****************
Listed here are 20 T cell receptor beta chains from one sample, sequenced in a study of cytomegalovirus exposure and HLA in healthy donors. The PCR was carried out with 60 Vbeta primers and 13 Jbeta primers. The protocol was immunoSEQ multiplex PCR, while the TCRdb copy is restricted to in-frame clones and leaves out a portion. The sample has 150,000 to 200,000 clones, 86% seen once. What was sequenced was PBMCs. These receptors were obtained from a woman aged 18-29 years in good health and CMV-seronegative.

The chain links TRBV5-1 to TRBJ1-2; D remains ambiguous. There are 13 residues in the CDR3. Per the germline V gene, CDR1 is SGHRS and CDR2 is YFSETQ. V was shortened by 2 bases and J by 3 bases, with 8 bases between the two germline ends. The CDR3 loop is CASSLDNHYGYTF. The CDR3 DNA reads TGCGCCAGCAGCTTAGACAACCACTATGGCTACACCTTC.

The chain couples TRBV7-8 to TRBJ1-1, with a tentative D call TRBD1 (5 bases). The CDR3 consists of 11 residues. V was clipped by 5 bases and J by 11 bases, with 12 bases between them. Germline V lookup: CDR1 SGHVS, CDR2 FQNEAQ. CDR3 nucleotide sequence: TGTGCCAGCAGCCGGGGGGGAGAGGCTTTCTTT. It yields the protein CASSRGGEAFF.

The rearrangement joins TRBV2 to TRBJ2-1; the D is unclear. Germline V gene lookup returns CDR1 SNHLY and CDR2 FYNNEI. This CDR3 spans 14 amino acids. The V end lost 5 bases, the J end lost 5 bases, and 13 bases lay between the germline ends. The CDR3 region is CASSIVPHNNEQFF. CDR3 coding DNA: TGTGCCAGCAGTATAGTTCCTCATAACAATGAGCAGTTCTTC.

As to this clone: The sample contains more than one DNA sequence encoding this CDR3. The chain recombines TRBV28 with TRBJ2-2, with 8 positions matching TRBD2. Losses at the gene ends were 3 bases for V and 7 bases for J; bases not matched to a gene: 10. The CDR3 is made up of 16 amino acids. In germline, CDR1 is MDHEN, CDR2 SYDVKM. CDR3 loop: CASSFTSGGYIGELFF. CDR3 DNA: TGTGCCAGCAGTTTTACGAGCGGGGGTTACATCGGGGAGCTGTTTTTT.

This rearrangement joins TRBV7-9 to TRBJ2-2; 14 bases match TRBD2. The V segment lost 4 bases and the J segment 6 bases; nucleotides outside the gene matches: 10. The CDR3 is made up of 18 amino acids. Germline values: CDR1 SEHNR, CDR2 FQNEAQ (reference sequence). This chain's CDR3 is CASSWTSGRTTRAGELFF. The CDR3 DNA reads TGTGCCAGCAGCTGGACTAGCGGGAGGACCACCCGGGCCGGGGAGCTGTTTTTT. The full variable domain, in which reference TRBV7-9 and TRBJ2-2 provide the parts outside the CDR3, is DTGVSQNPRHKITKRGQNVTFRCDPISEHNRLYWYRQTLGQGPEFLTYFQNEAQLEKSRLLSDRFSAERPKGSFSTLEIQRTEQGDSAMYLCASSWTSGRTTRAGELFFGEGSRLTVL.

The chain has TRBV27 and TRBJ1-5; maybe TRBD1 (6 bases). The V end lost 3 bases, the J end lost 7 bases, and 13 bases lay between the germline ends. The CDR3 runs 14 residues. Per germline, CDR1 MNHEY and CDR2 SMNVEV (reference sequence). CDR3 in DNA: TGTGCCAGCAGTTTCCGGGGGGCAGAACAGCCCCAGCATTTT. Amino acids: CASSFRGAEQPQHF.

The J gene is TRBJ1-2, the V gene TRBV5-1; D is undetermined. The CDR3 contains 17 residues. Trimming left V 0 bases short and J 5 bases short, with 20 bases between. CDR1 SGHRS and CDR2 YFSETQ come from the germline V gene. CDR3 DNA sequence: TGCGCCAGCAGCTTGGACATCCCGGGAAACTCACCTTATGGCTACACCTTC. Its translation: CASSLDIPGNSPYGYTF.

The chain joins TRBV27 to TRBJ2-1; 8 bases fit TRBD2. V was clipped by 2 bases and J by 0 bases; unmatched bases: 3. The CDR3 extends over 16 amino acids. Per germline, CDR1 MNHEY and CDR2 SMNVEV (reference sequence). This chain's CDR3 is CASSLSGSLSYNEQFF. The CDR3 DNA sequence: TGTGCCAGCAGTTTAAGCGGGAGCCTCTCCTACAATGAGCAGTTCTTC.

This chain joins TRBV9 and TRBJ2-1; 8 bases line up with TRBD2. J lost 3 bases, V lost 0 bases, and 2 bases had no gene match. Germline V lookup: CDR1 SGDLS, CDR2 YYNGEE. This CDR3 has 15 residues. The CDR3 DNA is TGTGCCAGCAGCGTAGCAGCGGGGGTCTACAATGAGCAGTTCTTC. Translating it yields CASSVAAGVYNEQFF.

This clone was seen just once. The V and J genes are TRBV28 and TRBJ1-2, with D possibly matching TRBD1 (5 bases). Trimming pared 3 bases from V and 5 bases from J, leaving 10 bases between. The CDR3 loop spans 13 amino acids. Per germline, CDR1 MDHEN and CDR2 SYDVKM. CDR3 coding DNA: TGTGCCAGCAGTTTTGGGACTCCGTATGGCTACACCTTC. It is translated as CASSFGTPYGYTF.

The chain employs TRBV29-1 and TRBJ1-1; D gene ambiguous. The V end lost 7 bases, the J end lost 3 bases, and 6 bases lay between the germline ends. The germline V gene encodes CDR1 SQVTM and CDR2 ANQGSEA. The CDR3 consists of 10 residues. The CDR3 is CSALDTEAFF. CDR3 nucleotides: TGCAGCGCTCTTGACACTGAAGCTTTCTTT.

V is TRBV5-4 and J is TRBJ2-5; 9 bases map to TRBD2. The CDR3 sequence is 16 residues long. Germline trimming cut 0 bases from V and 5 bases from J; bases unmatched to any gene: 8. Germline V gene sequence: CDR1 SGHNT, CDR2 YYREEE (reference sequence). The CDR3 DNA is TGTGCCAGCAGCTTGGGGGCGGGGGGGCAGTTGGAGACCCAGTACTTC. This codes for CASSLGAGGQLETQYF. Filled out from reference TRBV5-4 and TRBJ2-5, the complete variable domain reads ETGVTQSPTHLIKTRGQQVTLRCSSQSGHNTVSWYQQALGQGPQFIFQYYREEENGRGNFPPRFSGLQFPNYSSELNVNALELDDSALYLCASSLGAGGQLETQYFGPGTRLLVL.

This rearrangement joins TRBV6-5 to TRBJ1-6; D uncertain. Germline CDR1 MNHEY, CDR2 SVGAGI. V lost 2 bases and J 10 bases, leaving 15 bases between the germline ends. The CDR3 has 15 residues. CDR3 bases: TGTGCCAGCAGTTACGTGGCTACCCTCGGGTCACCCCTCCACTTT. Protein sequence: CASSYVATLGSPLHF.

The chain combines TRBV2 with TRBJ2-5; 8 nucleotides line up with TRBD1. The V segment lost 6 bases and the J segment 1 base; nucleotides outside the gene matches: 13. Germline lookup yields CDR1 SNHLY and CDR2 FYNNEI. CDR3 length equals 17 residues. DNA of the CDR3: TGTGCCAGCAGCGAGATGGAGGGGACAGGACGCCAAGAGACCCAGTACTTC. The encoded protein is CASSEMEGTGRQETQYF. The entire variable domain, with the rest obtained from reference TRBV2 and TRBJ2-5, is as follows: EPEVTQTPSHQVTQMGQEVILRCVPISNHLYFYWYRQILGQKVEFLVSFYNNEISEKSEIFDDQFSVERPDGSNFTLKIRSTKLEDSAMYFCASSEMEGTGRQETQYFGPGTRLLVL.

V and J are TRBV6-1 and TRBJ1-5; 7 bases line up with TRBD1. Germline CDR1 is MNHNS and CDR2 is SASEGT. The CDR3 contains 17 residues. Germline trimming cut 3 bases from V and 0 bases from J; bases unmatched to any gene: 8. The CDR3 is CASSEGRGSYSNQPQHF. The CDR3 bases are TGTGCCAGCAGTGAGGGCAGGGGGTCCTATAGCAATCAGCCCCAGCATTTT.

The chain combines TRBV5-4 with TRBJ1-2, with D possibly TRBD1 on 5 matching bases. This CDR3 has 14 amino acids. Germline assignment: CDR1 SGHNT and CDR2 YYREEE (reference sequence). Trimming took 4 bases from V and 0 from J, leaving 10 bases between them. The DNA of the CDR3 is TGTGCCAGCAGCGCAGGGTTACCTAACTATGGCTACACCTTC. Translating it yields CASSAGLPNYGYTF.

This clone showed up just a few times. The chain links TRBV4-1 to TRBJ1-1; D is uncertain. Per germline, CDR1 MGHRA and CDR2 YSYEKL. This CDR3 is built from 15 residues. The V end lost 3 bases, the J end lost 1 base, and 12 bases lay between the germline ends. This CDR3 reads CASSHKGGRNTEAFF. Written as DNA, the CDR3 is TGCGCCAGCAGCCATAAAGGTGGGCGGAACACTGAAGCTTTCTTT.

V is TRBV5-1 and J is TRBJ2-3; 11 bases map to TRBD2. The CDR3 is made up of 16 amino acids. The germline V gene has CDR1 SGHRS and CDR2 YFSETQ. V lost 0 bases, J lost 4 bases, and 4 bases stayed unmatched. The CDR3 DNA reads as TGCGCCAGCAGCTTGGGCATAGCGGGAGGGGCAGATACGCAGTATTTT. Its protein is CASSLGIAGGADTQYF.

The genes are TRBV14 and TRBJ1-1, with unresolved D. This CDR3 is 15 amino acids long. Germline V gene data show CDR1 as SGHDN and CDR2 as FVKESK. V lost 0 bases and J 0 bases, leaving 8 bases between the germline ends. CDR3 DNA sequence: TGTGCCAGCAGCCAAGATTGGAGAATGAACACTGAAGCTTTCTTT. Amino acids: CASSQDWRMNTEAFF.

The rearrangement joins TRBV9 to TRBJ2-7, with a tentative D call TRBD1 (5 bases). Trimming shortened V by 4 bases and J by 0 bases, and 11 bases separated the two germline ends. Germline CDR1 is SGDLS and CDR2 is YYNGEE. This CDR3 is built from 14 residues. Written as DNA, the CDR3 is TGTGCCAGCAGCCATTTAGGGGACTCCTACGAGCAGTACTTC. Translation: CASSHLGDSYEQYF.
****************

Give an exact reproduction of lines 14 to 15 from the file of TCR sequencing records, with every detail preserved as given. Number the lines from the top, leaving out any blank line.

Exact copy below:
This rearrangement joins TRBV6-5 to TRBJ1-6; D uncertain. Germline CDR1 MNHEY, CDR2 SVGAGI. V lost 2 bases and J 10 bases, leaving 15 bases between the germline ends. The CDR3 has 15 residues. CDR3 bases: TGTGCCAGCAGTTACGTGGCTACCCTCGGGTCACCCCTCCACTTT. Protein sequence: CASSYVATLGSPLHF.

The chain combines TRBV2 with TRBJ2-5; 8 nucleotides line up with TRBD1. The V segment lost 6 bases and the J segment 1 base; nucleotides outside the gene matches: 13. Germline lookup yields CDR1 SNHLY and CDR2 FYNNEI. CDR3 length equals 17 residues. DNA of the CDR3: TGTGCCAGCAGCGAGATGGAGGGGACAGGACGCCAAGAGACCCAGTACTTC. The encoded protein is CASSEMEGTGRQETQYF. The entire variable domain, with the rest obtained from reference TRBV2 and TRBJ2-5, is as follows: EPEVTQTPSHQVTQMGQEVILRCVPISNHLYFYWYRQILGQKVEFLVSFYNNEISEKSEIFDDQFSVERPDGSNFTLKIRSTKLEDSAMYFCASSEMEGTGRQETQYFGPGTRLLVL.